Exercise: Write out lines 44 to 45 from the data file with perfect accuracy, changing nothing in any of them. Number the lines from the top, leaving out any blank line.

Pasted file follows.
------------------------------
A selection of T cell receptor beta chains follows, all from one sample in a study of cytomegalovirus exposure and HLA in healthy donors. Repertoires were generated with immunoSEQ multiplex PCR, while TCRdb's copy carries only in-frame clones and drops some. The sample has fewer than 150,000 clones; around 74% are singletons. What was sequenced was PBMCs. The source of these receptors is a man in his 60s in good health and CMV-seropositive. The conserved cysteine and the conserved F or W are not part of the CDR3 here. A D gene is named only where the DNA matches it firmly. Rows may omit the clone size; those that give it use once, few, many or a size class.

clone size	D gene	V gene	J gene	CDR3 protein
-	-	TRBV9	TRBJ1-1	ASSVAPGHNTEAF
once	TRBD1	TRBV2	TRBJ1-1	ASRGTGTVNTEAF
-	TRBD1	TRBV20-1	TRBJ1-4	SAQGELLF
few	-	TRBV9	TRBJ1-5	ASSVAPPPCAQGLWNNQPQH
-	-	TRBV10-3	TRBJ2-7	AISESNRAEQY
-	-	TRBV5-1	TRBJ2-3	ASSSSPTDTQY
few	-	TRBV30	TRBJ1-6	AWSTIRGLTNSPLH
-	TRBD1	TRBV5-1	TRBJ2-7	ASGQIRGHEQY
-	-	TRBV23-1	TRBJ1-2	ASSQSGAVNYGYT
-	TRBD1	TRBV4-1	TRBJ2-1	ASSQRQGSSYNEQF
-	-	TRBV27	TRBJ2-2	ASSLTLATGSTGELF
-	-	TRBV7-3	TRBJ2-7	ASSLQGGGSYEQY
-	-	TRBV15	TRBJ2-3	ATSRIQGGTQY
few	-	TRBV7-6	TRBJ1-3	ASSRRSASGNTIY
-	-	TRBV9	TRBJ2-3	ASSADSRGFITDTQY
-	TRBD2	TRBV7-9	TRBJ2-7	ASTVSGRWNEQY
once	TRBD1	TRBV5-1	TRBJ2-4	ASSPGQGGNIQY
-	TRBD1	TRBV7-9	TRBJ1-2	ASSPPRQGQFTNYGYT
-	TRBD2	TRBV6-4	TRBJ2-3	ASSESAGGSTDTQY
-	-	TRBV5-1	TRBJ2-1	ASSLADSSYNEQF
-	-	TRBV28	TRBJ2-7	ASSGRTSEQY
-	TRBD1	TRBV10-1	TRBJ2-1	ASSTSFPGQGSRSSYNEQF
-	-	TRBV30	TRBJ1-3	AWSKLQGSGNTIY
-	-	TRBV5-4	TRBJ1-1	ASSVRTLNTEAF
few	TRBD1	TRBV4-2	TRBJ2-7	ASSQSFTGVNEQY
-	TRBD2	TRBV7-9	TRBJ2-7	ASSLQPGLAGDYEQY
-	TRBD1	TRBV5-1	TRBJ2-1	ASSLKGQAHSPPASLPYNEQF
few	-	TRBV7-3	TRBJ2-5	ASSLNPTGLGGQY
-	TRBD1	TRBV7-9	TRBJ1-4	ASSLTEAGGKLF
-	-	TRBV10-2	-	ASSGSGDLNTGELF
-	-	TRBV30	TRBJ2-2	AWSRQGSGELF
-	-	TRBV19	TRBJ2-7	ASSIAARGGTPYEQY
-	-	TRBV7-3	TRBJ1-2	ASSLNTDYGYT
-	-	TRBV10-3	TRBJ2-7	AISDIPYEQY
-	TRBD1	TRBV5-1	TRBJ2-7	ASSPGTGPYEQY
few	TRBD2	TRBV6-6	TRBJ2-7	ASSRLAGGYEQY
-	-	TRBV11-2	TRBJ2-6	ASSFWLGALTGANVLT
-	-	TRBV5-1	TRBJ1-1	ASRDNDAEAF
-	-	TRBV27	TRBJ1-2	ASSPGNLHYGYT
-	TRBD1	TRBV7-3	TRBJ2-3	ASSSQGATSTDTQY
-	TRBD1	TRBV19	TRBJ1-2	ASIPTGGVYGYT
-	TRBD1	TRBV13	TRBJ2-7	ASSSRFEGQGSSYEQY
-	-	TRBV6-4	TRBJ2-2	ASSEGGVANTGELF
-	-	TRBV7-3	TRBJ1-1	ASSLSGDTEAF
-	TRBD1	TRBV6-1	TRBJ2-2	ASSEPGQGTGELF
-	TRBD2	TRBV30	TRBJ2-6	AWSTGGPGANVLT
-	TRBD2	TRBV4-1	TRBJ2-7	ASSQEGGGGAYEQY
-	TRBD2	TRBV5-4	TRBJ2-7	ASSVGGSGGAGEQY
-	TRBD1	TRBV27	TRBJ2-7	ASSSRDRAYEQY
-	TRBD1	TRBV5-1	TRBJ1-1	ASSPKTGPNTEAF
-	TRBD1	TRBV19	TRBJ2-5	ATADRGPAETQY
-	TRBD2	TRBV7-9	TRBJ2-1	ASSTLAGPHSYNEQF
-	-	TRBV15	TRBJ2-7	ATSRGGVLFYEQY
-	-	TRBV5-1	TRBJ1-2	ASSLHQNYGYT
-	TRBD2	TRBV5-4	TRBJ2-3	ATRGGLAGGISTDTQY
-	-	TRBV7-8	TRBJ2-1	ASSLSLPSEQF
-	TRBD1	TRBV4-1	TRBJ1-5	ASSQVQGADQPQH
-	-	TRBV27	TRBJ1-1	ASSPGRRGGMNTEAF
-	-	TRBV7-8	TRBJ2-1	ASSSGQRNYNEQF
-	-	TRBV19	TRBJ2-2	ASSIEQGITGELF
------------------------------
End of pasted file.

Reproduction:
-	TRBD1	TRBV13	TRBJ2-7	ASSSRFEGQGSSYEQY
-	-	TRBV6-4	TRBJ2-2	ASSEGGVANTGELF